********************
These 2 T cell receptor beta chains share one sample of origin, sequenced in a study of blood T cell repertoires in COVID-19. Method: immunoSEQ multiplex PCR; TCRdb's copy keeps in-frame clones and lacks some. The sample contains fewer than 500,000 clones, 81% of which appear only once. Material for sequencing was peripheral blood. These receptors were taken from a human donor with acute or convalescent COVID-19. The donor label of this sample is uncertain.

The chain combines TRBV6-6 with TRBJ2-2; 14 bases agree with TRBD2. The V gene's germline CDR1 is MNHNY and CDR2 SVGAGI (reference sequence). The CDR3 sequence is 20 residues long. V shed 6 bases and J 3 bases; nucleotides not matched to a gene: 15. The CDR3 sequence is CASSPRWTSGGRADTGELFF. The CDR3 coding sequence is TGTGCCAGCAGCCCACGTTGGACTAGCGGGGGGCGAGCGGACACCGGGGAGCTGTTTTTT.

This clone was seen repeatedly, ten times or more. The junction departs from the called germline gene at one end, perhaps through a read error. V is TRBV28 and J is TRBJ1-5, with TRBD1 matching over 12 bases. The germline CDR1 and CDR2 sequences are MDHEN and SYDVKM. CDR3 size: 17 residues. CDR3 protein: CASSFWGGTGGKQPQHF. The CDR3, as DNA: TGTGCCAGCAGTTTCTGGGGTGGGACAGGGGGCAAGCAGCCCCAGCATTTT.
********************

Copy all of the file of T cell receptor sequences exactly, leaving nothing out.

These 2 T cell receptor beta chains share one sample of origin, sequenced in a study of blood T cell repertoires in COVID-19. Method: immunoSEQ multiplex PCR; TCRdb's copy keeps in-frame clones and lacks some. The sample contains fewer than 500,000 clones, 81% of which appear only once. Material for sequencing was peripheral blood. These receptors were taken from a human donor with acute or convalescent COVID-19. The donor label of this sample is uncertain.

The chain combines TRBV6-6 with TRBJ2-2; 14 bases agree with TRBD2. The V gene's germline CDR1 is MNHNY and CDR2 SVGAGI (reference sequence). The CDR3 sequence is 20 residues long. V shed 6 bases and J 3 bases; nucleotides not matched to a gene: 15. The CDR3 sequence is CASSPRWTSGGRADTGELFF. The CDR3 coding sequence is TGTGCCAGCAGCCCACGTTGGACTAGCGGGGGGCGAGCGGACACCGGGGAGCTGTTTTTT.

This clone was seen repeatedly, ten times or more. The junction departs from the called germline gene at one end, perhaps through a read error. V is TRBV28 and J is TRBJ1-5, with TRBD1 matching over 12 bases. The germline CDR1 and CDR2 sequences are MDHEN and SYDVKM. CDR3 size: 17 residues. CDR3 protein: CASSFWGGTGGKQPQHF. The CDR3, as DNA: TGTGCCAGCAGTTTCTGGGGTGGGACAGGGGGCAAGCAGCCCCAGCATTTT.